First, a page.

In the Sea Org I ordered abortions from women as young as 14 years of age.

The rationale behind it was based on a set of logic principles that the reader will have to adjust to in order to understand it. To this day, I am somewhat quiet on the subject of abortions. I have always, my whole life, been against abortion, yet I was prepared to order it and enforce it, without orders from others. In a relationship outside of the SO I was asked by a woman I got pregnant to attend an abortion. The hoses, the dead fetus thrown in the bin was a horrible experience for me – for her it was life changing. It opened my eyes, but I never allowed the emotion of that incident to cloud my judgment about what I had done, and why I did it.

LRH management terminals* since the early days of the SO (60’s) have done the same, women and men.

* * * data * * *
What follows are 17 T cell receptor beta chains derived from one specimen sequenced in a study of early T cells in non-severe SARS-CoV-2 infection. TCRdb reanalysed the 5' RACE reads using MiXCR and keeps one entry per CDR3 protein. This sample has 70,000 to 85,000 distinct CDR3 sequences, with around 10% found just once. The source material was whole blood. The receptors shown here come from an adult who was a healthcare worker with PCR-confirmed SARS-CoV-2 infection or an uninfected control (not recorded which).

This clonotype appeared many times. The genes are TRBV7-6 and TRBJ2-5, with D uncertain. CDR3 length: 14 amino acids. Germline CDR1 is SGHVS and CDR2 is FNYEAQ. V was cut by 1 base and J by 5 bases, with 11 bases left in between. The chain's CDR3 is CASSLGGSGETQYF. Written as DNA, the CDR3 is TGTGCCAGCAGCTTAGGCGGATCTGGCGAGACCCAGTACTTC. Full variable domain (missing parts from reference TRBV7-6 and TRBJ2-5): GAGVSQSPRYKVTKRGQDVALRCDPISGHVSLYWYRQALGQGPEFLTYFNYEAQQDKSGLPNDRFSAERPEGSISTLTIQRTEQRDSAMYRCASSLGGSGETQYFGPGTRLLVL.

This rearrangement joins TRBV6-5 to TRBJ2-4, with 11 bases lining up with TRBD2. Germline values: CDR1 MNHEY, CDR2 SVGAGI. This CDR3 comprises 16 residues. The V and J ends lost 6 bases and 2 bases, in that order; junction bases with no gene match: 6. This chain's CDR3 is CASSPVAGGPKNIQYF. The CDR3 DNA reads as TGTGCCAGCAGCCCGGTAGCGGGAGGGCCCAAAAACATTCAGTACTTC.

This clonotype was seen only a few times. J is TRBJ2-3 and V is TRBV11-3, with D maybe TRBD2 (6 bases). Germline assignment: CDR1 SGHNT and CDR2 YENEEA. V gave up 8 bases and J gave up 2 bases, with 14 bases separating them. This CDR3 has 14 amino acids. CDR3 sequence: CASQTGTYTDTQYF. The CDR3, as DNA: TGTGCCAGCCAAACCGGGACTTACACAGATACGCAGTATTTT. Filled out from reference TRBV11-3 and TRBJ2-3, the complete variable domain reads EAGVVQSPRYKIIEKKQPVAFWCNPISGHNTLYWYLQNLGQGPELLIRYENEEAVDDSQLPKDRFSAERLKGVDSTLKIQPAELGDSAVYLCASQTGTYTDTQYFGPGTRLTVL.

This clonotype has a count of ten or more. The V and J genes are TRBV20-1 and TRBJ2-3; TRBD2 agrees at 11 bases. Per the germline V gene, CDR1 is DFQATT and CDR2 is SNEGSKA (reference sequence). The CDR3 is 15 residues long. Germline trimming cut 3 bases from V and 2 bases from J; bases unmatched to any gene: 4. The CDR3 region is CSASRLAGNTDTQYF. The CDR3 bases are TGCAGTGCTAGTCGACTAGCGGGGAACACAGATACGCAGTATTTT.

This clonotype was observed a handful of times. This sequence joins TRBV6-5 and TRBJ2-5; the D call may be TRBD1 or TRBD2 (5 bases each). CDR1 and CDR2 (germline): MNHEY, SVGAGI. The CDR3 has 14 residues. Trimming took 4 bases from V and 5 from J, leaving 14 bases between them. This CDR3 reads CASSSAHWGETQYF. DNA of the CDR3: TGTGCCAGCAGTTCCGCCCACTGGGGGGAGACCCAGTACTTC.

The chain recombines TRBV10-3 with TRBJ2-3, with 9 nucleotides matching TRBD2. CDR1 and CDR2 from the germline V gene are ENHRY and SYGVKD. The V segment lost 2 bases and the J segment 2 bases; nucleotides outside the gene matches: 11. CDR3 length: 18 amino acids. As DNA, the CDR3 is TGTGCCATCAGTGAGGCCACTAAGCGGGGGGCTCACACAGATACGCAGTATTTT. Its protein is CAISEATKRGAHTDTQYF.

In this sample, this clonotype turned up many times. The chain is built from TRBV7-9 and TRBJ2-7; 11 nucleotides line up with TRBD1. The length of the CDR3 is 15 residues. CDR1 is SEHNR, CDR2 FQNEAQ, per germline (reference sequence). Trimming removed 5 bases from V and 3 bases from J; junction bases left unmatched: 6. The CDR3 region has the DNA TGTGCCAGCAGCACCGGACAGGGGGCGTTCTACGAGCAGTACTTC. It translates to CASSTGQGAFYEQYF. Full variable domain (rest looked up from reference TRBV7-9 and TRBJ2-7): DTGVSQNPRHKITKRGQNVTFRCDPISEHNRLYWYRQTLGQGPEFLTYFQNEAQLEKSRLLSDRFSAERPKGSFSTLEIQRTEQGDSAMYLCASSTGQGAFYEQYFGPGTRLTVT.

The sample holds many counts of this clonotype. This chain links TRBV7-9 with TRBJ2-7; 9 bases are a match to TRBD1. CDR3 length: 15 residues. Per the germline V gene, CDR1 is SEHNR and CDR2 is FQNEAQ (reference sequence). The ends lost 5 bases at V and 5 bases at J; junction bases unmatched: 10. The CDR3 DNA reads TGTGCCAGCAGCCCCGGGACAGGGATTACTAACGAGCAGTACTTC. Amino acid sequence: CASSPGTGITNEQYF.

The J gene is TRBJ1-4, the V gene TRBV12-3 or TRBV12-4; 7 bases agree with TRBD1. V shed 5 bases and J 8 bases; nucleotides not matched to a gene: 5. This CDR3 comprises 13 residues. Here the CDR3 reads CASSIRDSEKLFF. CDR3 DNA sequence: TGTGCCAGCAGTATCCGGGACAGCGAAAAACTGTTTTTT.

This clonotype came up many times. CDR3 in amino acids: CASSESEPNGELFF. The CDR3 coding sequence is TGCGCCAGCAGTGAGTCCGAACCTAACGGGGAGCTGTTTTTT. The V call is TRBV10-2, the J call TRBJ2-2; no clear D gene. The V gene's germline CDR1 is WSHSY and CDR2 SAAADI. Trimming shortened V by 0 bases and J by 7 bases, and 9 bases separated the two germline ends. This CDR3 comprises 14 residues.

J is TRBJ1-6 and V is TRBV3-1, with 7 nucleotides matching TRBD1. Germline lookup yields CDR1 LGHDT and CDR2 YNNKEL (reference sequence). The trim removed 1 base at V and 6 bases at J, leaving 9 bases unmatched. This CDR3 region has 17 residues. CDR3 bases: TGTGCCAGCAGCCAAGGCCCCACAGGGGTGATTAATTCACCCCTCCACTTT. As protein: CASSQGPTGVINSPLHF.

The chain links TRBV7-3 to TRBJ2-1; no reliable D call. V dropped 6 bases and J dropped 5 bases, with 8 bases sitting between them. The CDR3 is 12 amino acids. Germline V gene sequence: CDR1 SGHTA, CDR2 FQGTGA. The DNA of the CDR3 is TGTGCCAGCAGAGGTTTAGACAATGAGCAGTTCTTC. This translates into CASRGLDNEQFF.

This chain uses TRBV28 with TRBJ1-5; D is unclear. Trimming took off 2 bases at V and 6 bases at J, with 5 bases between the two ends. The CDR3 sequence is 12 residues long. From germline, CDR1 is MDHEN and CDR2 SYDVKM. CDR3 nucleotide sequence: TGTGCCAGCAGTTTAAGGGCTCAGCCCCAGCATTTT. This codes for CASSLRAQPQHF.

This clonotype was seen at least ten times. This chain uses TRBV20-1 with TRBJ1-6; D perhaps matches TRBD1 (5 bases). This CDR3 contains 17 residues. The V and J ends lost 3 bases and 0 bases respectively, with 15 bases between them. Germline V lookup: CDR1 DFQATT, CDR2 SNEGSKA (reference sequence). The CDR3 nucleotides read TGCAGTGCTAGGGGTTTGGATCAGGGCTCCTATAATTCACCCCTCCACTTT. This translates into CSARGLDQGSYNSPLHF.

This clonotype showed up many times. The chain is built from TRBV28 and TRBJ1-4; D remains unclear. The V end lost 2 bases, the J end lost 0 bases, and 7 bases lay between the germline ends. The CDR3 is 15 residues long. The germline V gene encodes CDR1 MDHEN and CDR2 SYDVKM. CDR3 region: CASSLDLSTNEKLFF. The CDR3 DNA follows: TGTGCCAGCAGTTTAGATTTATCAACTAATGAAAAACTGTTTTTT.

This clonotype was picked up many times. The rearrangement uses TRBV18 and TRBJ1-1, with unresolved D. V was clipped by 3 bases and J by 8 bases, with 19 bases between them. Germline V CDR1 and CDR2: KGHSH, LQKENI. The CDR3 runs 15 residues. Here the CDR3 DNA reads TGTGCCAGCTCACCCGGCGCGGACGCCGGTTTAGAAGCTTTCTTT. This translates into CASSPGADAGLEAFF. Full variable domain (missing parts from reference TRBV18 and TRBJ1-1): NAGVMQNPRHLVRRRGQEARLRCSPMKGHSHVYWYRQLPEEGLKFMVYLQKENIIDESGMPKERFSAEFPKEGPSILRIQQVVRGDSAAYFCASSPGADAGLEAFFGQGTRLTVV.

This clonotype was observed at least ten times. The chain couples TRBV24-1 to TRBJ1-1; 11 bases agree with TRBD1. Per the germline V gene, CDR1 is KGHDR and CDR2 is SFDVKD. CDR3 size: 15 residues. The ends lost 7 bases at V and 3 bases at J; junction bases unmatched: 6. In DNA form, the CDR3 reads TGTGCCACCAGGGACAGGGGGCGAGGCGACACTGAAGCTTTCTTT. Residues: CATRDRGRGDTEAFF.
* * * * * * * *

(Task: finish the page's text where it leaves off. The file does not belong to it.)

(* Terminal: L. Ron Hubbard’s word for a person who does a job. Note the dehumanization inherent in the term. — Caliwog)

It is going to be important to instill in the reader another viewpoint, one which is hard to adjust to because you are probably a sane, rational person. Sea Org members who ask for abortions, and those that carry out abortions (i.e. the staff and the pregnant women and their inevitable spouses) often abort, or direct another to have an abortion (as LRH did and others since) for another reason.

One has to imagine the following set of circumstances and BELIEVE with all your heart and mind, that the following is 100% true:

  1. The world is going to run itself into the ground in a few years because of evil people.
  2. People have been around for 74 quadrillion years and we are nearing the end of the swindling spiral, meaning redemption and salvation is near impossible.
  3. There is no other technology that can free the mind of man other than LRH technology.
  4. That the only group capable of performing the impossible task of clearing Earth and the other millions of planets is the Sea Org.
  5. At this precise moment Scientology is in danger of being shut down, and if that happens, man will lose his last chance ever at salvation.